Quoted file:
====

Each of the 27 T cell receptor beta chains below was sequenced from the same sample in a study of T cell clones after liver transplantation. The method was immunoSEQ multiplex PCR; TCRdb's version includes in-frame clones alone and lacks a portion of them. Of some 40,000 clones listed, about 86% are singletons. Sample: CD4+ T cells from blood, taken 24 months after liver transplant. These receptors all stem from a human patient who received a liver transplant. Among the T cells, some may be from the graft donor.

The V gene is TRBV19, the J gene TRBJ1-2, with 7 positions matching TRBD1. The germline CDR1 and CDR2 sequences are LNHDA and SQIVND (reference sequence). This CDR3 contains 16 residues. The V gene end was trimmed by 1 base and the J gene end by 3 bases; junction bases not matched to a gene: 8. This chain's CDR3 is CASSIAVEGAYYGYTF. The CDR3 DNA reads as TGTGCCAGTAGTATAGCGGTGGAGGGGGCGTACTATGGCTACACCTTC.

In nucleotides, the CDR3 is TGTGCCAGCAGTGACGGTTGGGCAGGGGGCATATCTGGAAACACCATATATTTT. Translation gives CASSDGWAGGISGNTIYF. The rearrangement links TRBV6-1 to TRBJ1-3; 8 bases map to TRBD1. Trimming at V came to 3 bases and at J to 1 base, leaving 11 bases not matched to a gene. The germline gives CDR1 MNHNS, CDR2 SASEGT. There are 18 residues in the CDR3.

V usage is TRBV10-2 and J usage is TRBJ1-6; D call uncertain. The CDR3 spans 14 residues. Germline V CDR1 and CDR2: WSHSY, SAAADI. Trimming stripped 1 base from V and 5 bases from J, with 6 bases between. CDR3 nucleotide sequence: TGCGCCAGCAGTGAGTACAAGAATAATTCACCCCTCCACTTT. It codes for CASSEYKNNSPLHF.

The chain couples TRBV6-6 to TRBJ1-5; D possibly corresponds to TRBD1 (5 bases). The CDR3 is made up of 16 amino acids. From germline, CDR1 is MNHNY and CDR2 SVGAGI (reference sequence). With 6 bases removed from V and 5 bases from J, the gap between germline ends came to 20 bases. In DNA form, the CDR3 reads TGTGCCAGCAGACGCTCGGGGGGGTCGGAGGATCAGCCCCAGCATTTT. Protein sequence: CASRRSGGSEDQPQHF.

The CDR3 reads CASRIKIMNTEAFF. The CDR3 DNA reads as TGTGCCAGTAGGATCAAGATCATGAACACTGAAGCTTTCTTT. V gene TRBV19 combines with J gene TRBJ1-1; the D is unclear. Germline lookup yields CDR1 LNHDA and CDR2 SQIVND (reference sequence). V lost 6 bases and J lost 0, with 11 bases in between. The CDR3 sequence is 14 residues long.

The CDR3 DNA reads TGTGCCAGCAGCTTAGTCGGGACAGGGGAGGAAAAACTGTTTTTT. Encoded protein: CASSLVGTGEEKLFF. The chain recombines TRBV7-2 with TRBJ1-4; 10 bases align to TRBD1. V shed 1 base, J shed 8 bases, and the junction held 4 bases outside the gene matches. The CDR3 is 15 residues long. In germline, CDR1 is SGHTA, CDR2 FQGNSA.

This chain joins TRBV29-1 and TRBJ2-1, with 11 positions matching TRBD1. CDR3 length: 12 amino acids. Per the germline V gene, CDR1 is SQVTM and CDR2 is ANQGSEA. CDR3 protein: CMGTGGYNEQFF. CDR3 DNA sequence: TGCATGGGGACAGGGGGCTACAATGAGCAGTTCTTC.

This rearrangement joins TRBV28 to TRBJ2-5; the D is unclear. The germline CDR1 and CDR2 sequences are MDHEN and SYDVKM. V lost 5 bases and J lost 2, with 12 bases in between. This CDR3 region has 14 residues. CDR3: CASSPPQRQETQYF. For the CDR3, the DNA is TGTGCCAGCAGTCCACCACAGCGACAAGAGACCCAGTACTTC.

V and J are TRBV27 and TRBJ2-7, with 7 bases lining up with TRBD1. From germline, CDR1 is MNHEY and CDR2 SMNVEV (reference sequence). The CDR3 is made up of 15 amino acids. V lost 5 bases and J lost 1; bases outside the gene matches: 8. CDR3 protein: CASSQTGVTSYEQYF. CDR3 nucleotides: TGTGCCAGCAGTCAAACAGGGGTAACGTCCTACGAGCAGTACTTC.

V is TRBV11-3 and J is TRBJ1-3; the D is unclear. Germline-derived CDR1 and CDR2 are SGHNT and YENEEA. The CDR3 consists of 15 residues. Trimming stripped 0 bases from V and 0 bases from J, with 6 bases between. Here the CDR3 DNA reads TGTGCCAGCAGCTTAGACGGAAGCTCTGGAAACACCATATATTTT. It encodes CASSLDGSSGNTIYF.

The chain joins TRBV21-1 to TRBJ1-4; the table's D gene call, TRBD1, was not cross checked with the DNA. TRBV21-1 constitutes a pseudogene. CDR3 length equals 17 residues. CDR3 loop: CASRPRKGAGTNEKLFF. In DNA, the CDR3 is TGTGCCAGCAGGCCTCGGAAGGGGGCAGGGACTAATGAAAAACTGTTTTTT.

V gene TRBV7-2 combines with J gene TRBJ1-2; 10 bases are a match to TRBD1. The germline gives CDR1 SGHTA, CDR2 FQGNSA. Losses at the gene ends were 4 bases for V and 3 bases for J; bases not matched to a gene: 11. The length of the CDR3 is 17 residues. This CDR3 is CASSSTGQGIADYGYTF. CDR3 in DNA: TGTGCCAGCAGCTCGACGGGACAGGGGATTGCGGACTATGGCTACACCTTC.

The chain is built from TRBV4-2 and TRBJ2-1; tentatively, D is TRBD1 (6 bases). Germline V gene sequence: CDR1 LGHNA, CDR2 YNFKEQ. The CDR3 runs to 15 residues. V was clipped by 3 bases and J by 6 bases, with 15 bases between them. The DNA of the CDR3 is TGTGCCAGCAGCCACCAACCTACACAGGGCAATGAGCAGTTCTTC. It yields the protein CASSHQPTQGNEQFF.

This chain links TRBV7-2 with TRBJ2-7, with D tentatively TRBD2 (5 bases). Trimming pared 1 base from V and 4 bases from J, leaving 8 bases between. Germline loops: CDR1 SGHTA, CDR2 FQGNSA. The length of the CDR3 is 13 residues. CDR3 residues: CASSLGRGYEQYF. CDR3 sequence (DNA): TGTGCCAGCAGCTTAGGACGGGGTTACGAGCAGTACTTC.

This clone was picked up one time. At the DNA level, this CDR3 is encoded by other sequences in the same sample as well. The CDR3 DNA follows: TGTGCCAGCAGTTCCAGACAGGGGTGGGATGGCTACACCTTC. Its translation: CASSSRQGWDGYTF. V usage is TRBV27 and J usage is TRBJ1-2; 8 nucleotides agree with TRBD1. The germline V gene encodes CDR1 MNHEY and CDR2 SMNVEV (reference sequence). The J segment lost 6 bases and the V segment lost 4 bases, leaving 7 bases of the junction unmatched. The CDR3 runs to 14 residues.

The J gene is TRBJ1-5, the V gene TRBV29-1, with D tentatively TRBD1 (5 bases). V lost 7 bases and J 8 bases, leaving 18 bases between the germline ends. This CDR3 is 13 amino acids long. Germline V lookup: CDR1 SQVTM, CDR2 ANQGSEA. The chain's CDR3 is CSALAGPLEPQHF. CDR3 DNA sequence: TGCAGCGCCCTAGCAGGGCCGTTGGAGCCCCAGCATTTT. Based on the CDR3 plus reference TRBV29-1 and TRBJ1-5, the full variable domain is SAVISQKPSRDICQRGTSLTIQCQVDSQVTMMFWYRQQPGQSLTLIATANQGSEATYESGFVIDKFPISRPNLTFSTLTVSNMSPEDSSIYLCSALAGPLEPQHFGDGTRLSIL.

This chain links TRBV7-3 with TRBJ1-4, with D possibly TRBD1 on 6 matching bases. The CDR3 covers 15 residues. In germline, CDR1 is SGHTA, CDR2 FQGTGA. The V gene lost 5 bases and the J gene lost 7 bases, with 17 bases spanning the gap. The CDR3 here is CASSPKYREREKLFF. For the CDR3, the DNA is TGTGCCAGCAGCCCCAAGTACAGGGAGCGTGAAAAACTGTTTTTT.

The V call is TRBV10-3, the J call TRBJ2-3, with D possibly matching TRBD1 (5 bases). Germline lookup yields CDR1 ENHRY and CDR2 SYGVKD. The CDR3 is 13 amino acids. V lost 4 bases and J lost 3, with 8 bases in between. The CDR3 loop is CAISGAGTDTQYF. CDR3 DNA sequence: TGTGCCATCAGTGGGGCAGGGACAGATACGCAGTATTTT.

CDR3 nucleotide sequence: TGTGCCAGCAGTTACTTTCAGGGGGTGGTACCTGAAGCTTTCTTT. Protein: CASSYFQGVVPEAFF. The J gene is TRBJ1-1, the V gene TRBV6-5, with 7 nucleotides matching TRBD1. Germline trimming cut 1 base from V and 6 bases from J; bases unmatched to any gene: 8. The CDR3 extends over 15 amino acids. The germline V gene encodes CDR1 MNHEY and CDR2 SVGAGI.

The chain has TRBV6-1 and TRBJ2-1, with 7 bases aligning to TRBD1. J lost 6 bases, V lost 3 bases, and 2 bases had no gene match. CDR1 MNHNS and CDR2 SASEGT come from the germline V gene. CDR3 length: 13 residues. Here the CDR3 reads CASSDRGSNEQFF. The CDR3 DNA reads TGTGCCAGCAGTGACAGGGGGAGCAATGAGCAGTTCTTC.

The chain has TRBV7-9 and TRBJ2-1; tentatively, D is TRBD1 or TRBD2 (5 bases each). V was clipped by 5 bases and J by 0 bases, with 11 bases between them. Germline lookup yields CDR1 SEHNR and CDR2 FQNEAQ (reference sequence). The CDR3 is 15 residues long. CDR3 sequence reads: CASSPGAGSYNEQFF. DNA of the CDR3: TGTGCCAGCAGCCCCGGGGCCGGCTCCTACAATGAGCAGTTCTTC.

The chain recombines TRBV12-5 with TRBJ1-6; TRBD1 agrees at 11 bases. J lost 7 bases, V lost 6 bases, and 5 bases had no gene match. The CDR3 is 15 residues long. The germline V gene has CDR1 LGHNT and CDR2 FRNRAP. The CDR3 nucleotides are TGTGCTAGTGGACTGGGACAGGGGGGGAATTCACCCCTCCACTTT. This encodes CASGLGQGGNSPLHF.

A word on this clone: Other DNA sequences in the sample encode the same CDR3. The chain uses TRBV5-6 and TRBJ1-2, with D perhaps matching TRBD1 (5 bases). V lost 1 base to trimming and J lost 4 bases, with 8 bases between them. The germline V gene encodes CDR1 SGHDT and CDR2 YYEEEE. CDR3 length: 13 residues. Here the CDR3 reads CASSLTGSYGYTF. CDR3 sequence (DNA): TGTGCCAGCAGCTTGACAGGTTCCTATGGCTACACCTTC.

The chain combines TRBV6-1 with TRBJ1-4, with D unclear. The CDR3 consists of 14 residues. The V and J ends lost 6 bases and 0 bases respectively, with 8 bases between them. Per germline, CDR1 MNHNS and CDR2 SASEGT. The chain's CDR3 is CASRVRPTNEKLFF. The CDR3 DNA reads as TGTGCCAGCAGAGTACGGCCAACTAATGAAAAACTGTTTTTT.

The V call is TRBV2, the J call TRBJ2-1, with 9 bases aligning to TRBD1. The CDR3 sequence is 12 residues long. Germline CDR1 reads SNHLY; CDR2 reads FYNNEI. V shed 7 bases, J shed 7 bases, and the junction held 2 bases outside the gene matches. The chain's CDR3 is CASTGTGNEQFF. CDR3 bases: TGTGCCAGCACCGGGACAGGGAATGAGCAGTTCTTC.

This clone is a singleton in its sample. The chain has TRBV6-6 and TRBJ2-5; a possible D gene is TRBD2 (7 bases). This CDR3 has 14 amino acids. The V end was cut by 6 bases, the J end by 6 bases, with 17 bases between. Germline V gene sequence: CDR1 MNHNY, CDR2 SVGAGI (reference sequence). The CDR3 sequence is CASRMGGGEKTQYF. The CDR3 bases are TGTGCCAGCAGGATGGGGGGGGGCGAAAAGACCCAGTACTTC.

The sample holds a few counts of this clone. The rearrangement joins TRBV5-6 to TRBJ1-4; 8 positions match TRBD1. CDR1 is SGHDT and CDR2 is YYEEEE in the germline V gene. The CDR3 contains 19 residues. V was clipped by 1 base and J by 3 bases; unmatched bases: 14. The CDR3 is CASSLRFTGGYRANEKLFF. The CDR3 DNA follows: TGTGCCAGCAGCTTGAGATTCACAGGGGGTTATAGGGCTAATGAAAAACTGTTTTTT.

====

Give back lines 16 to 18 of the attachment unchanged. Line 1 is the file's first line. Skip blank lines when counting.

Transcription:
This clone was picked up one time. At the DNA level, this CDR3 is encoded by other sequences in the same sample as well. The CDR3 DNA follows: TGTGCCAGCAGTTCCAGACAGGGGTGGGATGGCTACACCTTC. Its translation: CASSSRQGWDGYTF. V usage is TRBV27 and J usage is TRBJ1-2; 8 nucleotides agree with TRBD1. The germline V gene encodes CDR1 MNHEY and CDR2 SMNVEV (reference sequence). The J segment lost 6 bases and the V segment lost 4 bases, leaving 7 bases of the junction unmatched. The CDR3 runs to 14 residues.

The J gene is TRBJ1-5, the V gene TRBV29-1, with D tentatively TRBD1 (5 bases). V lost 7 bases and J 8 bases, leaving 18 bases between the germline ends. This CDR3 is 13 amino acids long. Germline V lookup: CDR1 SQVTM, CDR2 ANQGSEA. The chain's CDR3 is CSALAGPLEPQHF. CDR3 DNA sequence: TGCAGCGCCCTAGCAGGGCCGTTGGAGCCCCAGCATTTT. Based on the CDR3 plus reference TRBV29-1 and TRBJ1-5, the full variable domain is SAVISQKPSRDICQRGTSLTIQCQVDSQVTMMFWYRQQPGQSLTLIATANQGSEATYESGFVIDKFPISRPNLTFSTLTVSNMSPEDSSIYLCSALAGPLEPQHFGDGTRLSIL.

This chain links TRBV7-3 with TRBJ1-4, with D possibly TRBD1 on 6 matching bases. The CDR3 covers 15 residues. In germline, CDR1 is SGHTA, CDR2 FQGTGA. The V gene lost 5 bases and the J gene lost 7 bases, with 17 bases spanning the gap. The CDR3 here is CASSPKYREREKLFF. For the CDR3, the DNA is TGTGCCAGCAGCCCCAAGTACAGGGAGCGTGAAAAACTGTTTTTT.